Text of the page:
We were in the office one day and were tossing around the idea of how we found luxury, but how do we behave anti-luxury? What that means is offering amazing service to our clients that they don’t get from a normal luxury brand website and raising the bar on what service means today. So with Cobbler Concierge, if you send your shoes back to us, we’ll repair them within two years for free. If you asked someone to repair a pair of shoes that you bought two years ago from a department store, they’d probably laugh at you. It was about stepping up the service and making every one of our clients feel like a VIP.
How is your LA life different from New York living?
It’s probably a lot more casual. I’m really enjoying the LA culture. I’m kind of getting into the rhythm and the flow of the city. It’s certainly a different pace, so I’m getting used to that.
You’re probably doing a lot more driving! Are you a good driver?
I’m definitely doing a lot more driving, that’s for sure. But I’m enjoying it! Having lived in London and New York for the past—well, forever—you don’t really drive, but I’m getting better.
Where do you like to eat out in LA?
I like Giorgio’s, but that’s a little bit of a drive. I love Hamasaku for sushi, Craig’s, and places like Urth Caffé and The Palm. There are also the classics like The Polo Lounge at Beverly Hills Hotel, which is so old school and classic. I haven’t found my one favorite place yet, though.
Do you ever find yourself in the Hollywood circle?
My fiancée isn’t really in the entertainment world anymore. He’s more in the tech business, so he spends a lot of time in San Francisco. I would say I’m more involved in the tech community.
What’s your fiancée’s daughter Kimberly Ovitz up to these days?
Kimberly is a really talented photographer, so she’s focusing on that.
Do you watch The Real Housewives of Beverly Hills?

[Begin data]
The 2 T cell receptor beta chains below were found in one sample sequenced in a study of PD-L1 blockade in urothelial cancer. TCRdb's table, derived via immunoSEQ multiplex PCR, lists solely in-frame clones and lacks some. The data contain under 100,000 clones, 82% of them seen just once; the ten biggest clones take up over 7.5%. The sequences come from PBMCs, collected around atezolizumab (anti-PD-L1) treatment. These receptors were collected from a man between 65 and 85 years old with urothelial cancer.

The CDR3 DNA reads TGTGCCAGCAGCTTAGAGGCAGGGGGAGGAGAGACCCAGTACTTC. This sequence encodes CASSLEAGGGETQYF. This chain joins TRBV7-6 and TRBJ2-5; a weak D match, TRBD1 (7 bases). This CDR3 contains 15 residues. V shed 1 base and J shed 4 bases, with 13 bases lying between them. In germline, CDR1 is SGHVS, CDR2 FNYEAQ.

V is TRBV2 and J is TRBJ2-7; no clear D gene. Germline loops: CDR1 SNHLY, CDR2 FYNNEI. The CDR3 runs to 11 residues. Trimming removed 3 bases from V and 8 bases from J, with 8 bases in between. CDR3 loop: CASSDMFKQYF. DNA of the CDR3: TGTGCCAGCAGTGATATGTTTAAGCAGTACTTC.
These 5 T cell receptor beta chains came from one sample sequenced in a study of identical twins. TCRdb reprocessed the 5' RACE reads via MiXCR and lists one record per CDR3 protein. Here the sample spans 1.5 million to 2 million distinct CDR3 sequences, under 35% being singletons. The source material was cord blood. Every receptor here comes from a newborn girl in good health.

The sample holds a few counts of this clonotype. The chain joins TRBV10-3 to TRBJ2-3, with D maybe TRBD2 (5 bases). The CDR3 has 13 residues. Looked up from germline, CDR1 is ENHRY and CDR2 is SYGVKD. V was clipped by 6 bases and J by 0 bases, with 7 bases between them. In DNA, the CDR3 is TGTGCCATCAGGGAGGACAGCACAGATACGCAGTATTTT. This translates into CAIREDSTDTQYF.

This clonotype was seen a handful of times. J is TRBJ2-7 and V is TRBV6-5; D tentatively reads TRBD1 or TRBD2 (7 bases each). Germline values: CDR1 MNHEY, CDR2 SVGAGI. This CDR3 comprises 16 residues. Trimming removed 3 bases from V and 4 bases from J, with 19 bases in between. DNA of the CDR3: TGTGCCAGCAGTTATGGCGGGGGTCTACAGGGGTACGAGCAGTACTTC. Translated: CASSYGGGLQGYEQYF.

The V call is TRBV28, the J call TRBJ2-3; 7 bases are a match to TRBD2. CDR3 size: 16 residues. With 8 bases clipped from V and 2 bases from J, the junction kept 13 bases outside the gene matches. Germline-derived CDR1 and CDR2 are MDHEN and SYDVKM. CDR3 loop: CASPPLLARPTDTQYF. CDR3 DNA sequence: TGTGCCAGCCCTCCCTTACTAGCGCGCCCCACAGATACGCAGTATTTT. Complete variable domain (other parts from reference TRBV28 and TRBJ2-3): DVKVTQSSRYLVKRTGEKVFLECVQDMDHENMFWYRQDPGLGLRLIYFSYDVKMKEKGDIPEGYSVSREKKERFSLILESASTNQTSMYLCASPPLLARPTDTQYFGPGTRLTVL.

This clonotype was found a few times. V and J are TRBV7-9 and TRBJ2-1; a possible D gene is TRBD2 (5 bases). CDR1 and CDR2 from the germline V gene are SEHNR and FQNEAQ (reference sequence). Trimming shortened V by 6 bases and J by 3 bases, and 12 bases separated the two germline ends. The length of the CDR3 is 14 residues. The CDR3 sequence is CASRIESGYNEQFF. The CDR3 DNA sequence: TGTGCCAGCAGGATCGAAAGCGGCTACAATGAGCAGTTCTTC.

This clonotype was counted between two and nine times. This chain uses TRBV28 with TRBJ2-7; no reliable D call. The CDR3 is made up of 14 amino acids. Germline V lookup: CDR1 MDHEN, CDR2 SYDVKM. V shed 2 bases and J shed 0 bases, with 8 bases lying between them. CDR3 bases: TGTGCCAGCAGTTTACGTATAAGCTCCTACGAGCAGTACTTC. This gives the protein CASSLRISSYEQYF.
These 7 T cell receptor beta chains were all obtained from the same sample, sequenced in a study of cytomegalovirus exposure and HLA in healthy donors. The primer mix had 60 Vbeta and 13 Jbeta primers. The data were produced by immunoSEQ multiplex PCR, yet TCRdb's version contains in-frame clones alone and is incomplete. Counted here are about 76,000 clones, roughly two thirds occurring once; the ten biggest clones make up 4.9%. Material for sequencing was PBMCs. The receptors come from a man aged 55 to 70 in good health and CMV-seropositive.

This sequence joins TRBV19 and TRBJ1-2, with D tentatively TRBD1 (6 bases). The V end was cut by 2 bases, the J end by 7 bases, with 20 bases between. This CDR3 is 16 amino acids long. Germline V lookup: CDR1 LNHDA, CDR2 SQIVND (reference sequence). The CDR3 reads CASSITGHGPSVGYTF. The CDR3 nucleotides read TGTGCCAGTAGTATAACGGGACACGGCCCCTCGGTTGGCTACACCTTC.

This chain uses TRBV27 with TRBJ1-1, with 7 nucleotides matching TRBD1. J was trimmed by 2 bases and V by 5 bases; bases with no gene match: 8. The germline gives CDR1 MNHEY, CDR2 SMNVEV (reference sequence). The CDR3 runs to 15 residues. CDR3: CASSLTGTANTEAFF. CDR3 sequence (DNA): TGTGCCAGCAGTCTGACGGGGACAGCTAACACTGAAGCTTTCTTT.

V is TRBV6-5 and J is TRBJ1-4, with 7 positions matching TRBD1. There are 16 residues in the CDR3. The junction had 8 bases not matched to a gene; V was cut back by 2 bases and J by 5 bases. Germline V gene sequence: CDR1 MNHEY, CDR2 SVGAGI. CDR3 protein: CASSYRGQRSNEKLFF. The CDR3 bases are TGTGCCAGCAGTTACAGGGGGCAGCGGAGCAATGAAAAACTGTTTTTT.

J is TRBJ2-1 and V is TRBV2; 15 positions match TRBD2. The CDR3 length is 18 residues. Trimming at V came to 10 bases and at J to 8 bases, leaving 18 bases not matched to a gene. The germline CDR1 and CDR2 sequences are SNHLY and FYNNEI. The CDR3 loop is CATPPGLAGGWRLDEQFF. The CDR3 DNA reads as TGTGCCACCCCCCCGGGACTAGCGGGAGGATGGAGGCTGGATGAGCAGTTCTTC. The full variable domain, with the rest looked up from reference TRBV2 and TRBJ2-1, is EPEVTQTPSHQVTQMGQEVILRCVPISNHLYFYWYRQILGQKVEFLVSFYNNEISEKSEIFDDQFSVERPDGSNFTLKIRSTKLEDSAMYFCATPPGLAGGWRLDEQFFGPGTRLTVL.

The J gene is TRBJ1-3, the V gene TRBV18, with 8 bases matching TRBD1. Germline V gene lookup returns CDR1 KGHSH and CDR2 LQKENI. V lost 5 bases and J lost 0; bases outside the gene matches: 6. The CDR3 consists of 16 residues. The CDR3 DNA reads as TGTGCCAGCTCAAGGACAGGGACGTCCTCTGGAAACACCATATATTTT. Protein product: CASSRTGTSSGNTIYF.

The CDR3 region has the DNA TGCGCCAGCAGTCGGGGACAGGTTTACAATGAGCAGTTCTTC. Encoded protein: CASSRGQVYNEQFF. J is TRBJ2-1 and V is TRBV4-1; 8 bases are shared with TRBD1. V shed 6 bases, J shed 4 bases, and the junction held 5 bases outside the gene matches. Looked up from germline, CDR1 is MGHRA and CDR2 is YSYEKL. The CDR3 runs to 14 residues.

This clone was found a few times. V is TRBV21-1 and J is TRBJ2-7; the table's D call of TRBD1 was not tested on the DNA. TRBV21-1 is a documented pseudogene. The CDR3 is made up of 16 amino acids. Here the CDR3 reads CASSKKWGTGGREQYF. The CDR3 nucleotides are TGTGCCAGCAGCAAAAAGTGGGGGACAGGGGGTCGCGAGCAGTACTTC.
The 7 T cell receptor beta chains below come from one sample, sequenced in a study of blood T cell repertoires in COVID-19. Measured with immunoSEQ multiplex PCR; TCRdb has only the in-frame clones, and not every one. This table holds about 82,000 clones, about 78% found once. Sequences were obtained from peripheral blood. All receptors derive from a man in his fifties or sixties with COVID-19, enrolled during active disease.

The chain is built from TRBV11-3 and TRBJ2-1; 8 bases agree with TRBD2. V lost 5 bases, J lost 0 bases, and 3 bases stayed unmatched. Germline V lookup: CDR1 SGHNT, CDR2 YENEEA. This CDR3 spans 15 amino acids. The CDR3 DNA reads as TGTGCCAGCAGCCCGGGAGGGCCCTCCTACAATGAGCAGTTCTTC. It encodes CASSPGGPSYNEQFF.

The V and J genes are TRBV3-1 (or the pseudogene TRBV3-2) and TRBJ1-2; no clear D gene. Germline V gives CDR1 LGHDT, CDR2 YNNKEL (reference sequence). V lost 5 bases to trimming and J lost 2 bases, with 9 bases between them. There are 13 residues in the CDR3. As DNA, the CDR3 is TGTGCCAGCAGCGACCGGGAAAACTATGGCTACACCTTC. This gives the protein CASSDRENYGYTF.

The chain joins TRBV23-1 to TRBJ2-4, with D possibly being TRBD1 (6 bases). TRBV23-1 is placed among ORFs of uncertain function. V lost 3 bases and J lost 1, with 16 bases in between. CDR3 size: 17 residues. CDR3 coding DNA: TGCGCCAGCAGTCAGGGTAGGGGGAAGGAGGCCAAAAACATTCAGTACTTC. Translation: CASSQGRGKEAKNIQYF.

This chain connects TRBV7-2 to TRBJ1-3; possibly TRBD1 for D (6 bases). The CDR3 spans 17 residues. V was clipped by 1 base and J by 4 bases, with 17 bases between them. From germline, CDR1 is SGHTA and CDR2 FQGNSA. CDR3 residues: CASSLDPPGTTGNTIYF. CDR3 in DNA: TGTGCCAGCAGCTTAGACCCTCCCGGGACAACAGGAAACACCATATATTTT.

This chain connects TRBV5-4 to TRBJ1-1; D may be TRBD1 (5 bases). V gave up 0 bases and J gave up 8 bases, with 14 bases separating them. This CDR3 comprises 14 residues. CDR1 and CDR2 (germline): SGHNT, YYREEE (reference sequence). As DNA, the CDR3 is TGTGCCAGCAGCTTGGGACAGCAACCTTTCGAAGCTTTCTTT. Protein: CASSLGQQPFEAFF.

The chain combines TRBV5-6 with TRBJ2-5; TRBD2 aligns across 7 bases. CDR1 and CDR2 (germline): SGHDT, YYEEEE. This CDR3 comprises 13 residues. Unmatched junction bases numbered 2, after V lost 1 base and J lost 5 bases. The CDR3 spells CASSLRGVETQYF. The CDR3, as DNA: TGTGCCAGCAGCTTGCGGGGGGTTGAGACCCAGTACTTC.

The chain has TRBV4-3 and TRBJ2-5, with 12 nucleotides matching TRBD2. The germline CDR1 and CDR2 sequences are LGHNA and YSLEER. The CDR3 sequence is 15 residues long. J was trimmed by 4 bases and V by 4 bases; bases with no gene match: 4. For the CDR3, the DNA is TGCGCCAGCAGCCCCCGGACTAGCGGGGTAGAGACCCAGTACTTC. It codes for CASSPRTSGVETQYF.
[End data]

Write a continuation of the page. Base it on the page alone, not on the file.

I don’t. Should I?
It’s definitely entertaining. What about New York?
I’ve never watched any of them.
So you’re not into reality TV?
I do love binge-watching TV shows, but I’m more into dramas—shows like Billions.
How is your book-turned-movie In My Shoes coming along?
They are in the development stage, so it’s coming together. I said to Working Title, you guys should just do it because it’s what you’re good at. It’s not my skill set. I get updates now and there.
Last summer, you opened up a pop-up shop in the Hamptons. Will you return this summer?
Not in the Hamptons, but we are going to be doing pop-ups. They’ll be in LA—I’m going to keep it close to me. That way, it’s easy to manage. I do think pop-ups are a great way to test a market, get customer feedback, and actually get people to see the physical product. Also, it’s a great way, as a startup, to not have to commit to a long-term rent, which is a huge capital commitment. You can test an area or test a location for a few weeks or a few months. That’s what we’ll do in the beginning.
Do you typically spend your summer in the Hamptons?
I do—I have a house there—but now that I’m on the West Coast, it might be more Malibu. I used to go pretty much every weekend and would spend a few weeks out there in July and August. I tried to use the house as much as I could. Sometimes I would even use it in the winter because it’s so beautiful. I might make a visit this summer.
Looking ahead, which categories do you see the brand exploring next?
We will expand into other accessory categories, but I think it’s really important to build your core business first. What people know me for is shoes, and I want to really build that business. Then we can go into other product categories. I probably wouldn’t go beyond accessories—but I could certainly do a fragrance, sunglasses, and small leather goods!
What’s the one thing you miss most about life in New York?
When you move, you always miss your friends. When I moved from London to New York, I missed my friends in London. Now that I moved from New York to LA, I miss my friends in New York. For me, it’s more missing the people than the city.